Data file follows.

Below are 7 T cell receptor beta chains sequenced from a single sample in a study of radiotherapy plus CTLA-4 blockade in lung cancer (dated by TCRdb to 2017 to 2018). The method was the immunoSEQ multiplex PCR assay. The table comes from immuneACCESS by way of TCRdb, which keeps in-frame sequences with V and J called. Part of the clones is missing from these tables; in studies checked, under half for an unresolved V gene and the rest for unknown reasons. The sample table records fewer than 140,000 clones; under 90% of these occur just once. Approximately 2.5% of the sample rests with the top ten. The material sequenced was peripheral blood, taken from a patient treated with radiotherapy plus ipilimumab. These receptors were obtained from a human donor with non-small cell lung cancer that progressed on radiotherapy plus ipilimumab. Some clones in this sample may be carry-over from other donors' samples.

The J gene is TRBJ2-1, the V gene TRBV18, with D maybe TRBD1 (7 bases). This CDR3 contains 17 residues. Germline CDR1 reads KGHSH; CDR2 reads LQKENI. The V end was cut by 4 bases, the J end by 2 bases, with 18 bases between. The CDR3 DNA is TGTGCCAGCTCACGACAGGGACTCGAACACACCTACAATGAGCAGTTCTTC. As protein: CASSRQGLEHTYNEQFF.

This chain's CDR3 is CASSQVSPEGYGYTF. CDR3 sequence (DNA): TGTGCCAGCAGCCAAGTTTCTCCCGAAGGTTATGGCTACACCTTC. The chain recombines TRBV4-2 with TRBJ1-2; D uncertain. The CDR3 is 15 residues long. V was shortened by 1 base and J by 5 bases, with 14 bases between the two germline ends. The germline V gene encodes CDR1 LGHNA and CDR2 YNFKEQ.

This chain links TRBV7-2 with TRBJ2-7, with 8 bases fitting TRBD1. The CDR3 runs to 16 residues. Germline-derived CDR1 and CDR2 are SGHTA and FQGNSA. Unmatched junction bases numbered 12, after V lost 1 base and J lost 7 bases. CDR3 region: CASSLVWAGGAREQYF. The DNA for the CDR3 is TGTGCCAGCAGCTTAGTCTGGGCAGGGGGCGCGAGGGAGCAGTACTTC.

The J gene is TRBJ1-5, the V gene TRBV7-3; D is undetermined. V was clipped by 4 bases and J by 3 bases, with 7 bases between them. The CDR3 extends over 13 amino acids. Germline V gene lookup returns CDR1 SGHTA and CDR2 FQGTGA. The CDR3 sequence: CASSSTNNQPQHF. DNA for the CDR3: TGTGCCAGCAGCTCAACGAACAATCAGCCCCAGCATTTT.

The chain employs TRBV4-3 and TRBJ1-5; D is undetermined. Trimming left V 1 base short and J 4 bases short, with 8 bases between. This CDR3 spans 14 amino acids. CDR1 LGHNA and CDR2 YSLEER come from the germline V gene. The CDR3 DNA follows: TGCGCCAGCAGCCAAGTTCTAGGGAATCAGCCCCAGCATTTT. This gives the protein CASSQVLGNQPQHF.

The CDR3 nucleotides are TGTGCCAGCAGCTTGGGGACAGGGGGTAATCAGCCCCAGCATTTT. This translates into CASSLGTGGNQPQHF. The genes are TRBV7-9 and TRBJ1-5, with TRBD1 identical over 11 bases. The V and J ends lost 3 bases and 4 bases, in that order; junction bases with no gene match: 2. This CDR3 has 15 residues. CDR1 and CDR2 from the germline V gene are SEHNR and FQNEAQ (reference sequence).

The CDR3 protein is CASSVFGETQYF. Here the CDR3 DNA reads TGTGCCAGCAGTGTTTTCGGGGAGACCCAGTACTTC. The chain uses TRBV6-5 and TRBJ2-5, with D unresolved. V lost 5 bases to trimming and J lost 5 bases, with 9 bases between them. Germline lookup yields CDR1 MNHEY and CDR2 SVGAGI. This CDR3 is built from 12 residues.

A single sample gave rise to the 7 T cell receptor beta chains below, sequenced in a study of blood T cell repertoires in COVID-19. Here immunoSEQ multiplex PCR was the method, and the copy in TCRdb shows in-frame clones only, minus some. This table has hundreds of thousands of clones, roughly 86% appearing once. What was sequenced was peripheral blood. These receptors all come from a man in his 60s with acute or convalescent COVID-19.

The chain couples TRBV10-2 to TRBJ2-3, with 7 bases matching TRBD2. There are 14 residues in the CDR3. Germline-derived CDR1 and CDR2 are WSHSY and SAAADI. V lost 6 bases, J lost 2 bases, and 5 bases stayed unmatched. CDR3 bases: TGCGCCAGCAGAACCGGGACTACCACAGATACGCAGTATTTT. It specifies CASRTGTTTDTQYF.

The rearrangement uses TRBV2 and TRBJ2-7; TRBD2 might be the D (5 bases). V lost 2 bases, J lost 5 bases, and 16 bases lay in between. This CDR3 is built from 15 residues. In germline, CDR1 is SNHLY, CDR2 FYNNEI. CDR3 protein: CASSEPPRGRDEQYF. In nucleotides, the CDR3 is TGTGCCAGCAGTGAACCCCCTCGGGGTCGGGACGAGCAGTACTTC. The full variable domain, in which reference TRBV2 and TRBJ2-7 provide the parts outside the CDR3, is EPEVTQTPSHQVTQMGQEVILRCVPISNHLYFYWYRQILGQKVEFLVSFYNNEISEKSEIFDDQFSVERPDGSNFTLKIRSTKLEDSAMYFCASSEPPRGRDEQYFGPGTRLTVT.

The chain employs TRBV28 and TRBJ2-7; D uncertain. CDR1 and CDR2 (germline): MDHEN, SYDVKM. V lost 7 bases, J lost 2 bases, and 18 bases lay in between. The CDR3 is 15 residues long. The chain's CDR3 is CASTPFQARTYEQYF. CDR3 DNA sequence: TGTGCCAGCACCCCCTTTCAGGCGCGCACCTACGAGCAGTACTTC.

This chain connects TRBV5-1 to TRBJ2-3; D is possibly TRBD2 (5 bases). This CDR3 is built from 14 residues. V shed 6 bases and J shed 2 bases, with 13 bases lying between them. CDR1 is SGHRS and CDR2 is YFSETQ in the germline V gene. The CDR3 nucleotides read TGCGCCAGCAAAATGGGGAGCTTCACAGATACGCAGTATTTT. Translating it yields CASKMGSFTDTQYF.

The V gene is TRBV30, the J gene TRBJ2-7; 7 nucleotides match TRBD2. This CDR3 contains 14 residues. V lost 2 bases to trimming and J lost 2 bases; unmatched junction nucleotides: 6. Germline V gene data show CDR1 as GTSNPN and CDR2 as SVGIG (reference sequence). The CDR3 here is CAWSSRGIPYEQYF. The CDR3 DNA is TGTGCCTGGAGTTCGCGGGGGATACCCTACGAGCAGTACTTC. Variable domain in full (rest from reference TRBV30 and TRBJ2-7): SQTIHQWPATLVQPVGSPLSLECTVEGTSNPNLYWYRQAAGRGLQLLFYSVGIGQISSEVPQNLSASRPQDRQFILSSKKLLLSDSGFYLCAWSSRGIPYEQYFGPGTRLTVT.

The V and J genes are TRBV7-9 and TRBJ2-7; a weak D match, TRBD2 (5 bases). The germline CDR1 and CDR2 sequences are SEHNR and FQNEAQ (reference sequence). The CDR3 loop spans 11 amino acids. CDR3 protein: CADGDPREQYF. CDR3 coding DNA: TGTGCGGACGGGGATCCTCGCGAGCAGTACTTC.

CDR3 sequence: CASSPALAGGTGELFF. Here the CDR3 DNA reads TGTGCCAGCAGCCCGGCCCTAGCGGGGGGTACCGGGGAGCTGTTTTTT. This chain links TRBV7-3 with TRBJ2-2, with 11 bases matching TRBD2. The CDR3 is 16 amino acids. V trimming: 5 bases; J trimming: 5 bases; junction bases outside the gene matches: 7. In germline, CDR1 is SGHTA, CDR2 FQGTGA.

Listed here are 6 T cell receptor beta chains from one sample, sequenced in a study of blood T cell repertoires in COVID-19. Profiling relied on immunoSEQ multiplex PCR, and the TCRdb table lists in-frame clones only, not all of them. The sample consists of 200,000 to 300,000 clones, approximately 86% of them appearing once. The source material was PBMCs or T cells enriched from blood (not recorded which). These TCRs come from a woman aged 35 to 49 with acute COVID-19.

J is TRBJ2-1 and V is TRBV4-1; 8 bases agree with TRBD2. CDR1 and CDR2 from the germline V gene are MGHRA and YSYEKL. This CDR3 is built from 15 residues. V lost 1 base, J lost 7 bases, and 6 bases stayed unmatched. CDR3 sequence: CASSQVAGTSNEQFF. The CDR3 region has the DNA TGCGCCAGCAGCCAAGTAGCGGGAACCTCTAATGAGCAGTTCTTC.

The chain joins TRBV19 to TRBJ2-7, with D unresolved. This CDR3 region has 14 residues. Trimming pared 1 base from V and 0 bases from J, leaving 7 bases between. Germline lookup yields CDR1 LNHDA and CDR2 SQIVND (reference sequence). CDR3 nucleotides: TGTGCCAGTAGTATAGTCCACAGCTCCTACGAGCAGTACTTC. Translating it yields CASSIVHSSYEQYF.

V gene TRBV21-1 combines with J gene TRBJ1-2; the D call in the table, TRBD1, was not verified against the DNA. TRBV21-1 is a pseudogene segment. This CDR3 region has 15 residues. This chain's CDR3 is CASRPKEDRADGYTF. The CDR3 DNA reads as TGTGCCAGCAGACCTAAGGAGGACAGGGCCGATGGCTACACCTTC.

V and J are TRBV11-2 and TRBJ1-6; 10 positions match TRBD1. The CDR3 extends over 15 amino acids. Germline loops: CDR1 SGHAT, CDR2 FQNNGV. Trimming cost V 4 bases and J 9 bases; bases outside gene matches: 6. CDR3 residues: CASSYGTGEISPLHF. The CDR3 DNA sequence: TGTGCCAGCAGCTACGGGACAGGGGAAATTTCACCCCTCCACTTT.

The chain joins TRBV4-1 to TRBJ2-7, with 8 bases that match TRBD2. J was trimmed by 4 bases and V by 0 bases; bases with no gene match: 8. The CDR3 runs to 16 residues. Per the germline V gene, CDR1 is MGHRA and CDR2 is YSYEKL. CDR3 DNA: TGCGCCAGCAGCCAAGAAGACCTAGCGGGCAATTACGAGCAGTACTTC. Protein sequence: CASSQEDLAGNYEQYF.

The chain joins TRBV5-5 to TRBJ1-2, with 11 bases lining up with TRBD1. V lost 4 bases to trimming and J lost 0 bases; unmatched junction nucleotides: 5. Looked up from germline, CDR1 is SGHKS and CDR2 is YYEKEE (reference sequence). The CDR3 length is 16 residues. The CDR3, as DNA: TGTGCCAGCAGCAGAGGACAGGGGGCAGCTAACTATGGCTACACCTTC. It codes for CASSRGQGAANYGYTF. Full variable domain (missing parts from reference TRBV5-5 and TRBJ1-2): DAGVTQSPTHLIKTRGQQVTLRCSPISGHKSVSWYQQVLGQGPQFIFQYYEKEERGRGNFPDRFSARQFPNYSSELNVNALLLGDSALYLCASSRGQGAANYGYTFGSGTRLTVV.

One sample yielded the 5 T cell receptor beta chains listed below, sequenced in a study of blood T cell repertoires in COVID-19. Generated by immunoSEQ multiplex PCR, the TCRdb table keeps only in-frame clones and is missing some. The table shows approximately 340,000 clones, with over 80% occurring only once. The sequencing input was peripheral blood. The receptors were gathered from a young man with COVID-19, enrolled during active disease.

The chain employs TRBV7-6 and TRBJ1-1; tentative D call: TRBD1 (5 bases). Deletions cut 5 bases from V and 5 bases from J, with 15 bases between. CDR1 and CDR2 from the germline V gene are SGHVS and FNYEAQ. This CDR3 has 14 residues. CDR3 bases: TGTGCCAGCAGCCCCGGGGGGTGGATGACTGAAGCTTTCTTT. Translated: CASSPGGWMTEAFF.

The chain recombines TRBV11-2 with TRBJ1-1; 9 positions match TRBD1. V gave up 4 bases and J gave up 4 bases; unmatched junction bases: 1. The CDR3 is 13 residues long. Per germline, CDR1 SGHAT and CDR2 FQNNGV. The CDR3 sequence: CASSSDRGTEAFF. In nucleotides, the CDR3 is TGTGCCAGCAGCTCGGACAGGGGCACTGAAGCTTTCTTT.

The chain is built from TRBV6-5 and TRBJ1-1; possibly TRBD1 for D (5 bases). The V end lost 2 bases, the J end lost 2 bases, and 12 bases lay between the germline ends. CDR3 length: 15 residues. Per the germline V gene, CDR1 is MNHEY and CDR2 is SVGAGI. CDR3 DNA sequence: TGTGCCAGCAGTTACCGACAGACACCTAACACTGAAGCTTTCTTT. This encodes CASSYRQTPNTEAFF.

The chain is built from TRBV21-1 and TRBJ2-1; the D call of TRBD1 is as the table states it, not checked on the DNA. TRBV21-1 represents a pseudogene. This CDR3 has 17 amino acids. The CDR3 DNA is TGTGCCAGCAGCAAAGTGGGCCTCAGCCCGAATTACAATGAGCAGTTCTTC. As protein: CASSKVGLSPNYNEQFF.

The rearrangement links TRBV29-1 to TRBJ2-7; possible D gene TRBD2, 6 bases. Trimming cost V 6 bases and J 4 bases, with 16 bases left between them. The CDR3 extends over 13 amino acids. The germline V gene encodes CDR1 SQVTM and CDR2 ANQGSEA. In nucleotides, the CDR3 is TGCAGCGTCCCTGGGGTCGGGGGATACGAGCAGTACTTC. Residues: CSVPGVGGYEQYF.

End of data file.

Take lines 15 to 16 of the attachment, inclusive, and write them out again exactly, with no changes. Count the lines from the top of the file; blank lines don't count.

The V and J genes are TRBV7-9 and TRBJ2-7; a weak D match, TRBD2 (5 bases). The germline CDR1 and CDR2 sequences are SEHNR and FQNEAQ (reference sequence). The CDR3 loop spans 11 amino acids. CDR3 protein: CADGDPREQYF. CDR3 coding DNA: TGTGCGGACGGGGATCCTCGCGAGCAGTACTTC.

CDR3 sequence: CASSPALAGGTGELFF. Here the CDR3 DNA reads TGTGCCAGCAGCCCGGCCCTAGCGGGGGGTACCGGGGAGCTGTTTTTT. This chain links TRBV7-3 with TRBJ2-2, with 11 bases matching TRBD2. The CDR3 is 16 amino acids. V trimming: 5 bases; J trimming: 5 bases; junction bases outside the gene matches: 7. In germline, CDR1 is SGHTA, CDR2 FQGTGA.